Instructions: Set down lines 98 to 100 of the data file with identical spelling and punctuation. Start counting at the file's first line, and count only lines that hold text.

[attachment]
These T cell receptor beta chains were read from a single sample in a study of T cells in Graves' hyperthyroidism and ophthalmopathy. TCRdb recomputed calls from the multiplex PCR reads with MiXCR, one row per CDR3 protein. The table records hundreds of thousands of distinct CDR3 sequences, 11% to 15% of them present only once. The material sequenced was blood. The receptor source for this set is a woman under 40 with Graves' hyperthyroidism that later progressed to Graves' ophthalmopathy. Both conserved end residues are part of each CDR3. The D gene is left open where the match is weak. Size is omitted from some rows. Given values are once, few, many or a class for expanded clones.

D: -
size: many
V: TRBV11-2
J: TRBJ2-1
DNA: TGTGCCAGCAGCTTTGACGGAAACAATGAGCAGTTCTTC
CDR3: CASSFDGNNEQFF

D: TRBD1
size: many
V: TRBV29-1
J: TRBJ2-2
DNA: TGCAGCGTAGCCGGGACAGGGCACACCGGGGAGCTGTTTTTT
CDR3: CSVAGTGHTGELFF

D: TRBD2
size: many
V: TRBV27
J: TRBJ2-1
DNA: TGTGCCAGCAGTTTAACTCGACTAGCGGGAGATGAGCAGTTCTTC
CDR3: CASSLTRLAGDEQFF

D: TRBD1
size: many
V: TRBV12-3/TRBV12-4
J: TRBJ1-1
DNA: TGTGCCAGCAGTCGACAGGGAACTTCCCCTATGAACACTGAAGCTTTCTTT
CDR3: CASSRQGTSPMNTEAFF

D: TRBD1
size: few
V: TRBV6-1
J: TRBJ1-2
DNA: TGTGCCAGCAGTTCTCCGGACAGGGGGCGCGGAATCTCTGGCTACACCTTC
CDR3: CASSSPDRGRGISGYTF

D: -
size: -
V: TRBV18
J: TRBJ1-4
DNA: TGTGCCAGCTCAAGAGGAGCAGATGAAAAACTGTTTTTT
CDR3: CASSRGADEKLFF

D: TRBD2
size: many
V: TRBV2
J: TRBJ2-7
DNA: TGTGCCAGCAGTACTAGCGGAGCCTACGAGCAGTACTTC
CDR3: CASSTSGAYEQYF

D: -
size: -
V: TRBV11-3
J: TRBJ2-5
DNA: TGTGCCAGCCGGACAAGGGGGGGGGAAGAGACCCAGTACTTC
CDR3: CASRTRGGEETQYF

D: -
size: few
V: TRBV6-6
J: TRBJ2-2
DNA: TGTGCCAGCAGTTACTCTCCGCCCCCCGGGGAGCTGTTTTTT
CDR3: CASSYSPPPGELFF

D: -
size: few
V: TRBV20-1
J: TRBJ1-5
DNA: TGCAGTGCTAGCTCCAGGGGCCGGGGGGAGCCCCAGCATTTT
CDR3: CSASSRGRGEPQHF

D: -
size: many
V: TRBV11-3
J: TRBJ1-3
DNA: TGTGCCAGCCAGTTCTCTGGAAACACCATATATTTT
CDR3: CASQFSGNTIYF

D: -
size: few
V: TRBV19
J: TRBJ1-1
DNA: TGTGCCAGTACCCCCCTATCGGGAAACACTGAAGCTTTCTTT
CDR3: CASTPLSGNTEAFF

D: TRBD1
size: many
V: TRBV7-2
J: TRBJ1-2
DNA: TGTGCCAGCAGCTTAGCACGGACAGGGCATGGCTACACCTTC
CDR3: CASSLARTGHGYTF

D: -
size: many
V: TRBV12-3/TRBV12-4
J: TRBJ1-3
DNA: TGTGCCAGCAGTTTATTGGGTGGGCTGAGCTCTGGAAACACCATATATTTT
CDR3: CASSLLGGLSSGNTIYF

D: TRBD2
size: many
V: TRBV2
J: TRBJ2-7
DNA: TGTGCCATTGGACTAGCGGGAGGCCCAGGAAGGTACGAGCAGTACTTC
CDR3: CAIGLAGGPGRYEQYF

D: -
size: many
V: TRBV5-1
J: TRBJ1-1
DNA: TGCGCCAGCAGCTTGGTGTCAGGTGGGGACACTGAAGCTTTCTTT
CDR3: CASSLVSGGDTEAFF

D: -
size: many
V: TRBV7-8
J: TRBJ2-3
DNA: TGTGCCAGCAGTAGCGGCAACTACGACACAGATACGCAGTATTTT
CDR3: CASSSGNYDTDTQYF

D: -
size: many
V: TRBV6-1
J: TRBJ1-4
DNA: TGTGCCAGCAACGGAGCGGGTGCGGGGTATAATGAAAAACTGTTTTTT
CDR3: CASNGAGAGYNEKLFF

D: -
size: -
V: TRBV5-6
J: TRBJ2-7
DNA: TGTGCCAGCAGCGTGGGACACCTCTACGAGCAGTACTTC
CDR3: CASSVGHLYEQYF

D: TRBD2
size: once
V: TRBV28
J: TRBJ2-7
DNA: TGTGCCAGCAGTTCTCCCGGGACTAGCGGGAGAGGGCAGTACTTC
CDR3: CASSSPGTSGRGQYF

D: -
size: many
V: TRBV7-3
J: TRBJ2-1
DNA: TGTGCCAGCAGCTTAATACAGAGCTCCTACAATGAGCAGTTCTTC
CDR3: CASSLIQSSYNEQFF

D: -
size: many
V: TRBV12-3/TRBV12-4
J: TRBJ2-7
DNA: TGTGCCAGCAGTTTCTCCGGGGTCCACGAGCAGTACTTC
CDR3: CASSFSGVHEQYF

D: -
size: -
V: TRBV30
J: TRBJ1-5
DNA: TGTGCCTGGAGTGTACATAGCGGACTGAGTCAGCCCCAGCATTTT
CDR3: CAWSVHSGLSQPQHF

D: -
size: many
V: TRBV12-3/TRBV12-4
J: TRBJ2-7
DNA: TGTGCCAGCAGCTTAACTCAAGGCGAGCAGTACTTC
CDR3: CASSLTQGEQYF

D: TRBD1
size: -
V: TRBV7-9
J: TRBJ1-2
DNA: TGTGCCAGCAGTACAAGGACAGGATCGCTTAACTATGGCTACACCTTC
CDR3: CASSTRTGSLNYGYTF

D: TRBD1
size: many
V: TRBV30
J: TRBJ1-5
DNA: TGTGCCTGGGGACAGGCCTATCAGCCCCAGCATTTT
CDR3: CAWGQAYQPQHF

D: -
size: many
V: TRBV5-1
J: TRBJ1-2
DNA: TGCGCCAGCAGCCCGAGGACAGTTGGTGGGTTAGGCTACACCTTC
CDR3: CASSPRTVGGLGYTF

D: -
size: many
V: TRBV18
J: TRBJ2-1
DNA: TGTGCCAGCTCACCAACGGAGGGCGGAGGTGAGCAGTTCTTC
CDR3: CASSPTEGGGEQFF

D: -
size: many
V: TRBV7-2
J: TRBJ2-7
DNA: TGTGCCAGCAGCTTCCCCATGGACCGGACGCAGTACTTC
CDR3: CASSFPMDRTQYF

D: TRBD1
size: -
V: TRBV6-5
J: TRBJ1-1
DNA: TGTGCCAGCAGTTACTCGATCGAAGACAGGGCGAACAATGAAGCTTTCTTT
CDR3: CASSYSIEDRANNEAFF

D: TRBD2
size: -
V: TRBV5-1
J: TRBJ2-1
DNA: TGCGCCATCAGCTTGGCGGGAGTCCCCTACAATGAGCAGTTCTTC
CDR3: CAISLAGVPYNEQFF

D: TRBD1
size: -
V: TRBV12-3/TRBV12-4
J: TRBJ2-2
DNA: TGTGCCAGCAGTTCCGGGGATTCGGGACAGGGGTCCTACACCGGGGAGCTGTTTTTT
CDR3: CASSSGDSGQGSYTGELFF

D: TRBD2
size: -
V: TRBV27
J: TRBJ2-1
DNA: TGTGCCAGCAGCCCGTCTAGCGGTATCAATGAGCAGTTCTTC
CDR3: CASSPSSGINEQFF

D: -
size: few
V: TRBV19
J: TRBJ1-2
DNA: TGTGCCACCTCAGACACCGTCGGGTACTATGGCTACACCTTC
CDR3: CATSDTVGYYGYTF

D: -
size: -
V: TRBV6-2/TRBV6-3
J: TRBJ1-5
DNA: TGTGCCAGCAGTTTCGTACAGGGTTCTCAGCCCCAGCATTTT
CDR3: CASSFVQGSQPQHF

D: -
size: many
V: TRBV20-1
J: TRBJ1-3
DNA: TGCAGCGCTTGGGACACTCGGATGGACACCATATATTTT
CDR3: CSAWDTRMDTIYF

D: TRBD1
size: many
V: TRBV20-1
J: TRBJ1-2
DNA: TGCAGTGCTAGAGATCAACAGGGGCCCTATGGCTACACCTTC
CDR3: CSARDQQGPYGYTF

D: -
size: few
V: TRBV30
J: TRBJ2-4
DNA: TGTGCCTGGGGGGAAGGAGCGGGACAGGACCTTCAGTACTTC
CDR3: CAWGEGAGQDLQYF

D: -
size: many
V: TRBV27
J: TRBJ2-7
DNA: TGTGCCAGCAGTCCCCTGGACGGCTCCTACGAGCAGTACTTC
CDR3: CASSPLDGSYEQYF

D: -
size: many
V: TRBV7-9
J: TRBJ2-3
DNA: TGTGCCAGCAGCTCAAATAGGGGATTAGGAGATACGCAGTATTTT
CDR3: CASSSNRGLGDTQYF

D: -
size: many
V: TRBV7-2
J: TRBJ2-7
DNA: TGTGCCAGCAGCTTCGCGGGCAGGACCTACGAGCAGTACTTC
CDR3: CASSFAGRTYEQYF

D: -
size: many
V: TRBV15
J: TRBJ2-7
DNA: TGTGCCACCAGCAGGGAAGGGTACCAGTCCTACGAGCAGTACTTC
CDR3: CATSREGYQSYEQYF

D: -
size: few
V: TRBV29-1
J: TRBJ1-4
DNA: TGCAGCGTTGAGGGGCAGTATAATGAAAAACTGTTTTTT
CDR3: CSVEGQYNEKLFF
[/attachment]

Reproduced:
D: -
size: many
V: TRBV7-8